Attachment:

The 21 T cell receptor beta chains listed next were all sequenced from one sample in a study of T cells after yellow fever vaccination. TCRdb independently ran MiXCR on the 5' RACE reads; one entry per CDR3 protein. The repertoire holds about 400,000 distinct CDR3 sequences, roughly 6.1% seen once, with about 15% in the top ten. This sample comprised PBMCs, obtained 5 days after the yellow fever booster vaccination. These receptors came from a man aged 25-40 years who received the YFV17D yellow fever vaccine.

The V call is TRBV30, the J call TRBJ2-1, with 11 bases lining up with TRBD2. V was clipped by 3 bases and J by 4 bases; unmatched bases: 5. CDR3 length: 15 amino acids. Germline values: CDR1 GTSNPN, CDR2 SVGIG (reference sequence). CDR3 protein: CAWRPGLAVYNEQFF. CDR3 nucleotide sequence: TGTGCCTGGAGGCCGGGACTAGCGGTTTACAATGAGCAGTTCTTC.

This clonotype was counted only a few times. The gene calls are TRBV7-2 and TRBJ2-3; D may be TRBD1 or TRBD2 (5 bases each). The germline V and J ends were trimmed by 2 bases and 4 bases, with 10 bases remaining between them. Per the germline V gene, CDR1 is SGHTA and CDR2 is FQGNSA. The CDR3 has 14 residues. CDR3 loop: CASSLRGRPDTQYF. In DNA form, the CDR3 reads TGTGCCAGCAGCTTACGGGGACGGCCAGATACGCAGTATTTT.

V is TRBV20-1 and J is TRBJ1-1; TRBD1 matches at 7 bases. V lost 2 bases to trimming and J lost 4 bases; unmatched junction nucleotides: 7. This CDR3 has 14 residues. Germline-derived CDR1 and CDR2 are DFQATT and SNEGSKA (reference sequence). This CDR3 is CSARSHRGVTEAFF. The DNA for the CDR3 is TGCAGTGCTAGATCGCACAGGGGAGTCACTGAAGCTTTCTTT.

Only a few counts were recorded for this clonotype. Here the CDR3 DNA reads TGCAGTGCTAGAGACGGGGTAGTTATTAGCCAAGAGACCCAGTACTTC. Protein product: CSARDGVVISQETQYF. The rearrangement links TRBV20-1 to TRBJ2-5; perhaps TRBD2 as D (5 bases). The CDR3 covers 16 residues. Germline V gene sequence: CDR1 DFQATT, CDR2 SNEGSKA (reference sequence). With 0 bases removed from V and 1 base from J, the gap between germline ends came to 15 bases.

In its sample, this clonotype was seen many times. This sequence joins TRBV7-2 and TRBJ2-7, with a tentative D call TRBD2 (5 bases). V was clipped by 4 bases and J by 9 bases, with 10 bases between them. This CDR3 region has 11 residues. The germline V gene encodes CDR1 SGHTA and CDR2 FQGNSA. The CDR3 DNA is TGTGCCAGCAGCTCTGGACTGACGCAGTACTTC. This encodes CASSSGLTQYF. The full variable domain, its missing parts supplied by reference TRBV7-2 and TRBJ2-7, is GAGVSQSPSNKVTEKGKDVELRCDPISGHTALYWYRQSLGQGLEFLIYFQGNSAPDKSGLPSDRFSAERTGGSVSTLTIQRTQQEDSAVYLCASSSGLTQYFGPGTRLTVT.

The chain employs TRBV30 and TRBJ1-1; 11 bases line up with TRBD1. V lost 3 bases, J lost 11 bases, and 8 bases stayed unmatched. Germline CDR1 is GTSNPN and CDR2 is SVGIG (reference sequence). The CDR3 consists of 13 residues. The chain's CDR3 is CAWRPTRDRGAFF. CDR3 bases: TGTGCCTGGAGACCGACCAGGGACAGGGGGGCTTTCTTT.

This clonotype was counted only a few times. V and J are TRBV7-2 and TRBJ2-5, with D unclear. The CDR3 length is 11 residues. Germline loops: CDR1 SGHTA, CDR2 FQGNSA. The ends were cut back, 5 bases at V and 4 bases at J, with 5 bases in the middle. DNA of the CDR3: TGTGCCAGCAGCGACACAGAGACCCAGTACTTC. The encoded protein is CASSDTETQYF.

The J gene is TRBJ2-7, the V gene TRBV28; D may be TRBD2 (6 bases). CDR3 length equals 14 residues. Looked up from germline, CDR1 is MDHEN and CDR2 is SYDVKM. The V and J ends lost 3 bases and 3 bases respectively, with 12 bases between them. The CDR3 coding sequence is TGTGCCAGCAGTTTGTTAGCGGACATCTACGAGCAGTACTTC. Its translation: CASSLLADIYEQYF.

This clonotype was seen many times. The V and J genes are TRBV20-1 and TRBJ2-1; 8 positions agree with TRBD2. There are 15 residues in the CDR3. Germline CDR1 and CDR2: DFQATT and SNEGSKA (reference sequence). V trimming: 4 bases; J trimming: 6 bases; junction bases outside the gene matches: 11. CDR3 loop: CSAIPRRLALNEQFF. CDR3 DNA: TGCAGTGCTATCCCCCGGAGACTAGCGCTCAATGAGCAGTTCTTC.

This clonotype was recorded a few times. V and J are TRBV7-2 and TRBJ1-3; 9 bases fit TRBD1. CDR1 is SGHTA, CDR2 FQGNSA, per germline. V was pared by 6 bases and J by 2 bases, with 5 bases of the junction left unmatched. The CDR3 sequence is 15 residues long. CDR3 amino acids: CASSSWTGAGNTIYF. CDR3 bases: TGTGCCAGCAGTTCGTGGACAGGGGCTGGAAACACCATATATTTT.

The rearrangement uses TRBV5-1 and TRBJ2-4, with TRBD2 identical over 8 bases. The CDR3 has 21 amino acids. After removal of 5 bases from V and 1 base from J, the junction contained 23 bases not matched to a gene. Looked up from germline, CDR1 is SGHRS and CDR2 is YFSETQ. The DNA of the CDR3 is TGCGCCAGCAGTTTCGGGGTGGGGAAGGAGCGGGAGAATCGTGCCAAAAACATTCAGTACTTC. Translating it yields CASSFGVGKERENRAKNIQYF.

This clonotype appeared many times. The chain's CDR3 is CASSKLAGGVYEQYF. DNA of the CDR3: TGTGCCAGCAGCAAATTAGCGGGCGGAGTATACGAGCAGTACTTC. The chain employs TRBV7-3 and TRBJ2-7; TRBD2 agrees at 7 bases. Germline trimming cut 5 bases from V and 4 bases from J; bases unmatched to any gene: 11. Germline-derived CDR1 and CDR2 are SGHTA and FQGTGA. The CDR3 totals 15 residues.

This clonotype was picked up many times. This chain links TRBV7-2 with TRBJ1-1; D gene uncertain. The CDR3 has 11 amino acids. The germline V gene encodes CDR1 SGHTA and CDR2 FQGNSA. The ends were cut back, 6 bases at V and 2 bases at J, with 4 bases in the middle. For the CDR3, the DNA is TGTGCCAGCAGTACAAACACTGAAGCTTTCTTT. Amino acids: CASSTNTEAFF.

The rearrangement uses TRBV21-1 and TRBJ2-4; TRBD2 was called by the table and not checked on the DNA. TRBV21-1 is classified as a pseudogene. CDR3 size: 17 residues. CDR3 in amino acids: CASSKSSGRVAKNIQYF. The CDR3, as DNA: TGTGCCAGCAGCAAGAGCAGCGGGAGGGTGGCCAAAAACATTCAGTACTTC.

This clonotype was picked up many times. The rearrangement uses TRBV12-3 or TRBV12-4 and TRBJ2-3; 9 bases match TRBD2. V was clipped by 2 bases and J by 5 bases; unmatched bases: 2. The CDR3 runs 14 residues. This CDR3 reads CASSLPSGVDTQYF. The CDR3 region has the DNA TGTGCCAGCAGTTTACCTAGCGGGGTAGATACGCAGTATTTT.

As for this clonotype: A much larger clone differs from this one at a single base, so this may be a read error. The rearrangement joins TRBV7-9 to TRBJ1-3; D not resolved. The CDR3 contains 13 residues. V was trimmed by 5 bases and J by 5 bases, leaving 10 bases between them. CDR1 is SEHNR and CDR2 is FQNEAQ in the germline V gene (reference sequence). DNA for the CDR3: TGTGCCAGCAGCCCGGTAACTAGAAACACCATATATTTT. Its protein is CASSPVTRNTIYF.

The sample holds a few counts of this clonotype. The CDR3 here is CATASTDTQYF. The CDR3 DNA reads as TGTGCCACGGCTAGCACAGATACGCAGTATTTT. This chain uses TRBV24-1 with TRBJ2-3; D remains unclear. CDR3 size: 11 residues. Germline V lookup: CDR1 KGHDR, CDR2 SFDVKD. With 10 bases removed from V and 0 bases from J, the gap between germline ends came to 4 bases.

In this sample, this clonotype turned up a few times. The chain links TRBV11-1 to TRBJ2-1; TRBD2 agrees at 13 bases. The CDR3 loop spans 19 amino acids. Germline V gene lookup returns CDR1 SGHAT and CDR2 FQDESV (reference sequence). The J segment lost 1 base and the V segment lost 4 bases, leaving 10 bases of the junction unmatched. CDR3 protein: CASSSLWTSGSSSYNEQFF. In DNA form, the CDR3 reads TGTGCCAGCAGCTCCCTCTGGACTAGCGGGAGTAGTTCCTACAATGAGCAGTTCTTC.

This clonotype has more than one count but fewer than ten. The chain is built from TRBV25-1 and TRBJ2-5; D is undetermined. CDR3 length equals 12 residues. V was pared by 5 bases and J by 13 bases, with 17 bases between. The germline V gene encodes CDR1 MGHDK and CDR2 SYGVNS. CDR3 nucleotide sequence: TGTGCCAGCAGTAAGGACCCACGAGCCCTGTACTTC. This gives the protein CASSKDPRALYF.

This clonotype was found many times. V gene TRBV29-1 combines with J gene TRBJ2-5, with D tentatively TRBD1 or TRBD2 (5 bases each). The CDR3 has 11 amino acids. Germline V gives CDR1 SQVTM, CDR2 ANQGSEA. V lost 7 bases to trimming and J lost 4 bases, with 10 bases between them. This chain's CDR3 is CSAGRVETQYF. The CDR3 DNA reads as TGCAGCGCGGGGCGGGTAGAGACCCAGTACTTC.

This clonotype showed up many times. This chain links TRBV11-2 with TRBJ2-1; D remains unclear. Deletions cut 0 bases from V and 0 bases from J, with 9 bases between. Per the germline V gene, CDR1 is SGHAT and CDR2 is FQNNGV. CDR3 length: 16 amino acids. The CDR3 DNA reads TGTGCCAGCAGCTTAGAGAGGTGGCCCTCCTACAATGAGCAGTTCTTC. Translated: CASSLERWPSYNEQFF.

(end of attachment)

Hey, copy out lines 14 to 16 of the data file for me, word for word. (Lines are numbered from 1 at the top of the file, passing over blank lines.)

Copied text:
This clonotype was picked up many times. This chain links TRBV7-2 with TRBJ1-1; D gene uncertain. The CDR3 has 11 amino acids. The germline V gene encodes CDR1 SGHTA and CDR2 FQGNSA. The ends were cut back, 6 bases at V and 2 bases at J, with 4 bases in the middle. For the CDR3, the DNA is TGTGCCAGCAGTACAAACACTGAAGCTTTCTTT. Amino acids: CASSTNTEAFF.

The rearrangement uses TRBV21-1 and TRBJ2-4; TRBD2 was called by the table and not checked on the DNA. TRBV21-1 is classified as a pseudogene. CDR3 size: 17 residues. CDR3 in amino acids: CASSKSSGRVAKNIQYF. The CDR3, as DNA: TGTGCCAGCAGCAAGAGCAGCGGGAGGGTGGCCAAAAACATTCAGTACTTC.

This clonotype was picked up many times. The rearrangement uses TRBV12-3 or TRBV12-4 and TRBJ2-3; 9 bases match TRBD2. V was clipped by 2 bases and J by 5 bases; unmatched bases: 2. The CDR3 runs 14 residues. This CDR3 reads CASSLPSGVDTQYF. The CDR3 region has the DNA TGTGCCAGCAGTTTACCTAGCGGGGTAGATACGCAGTATTTT.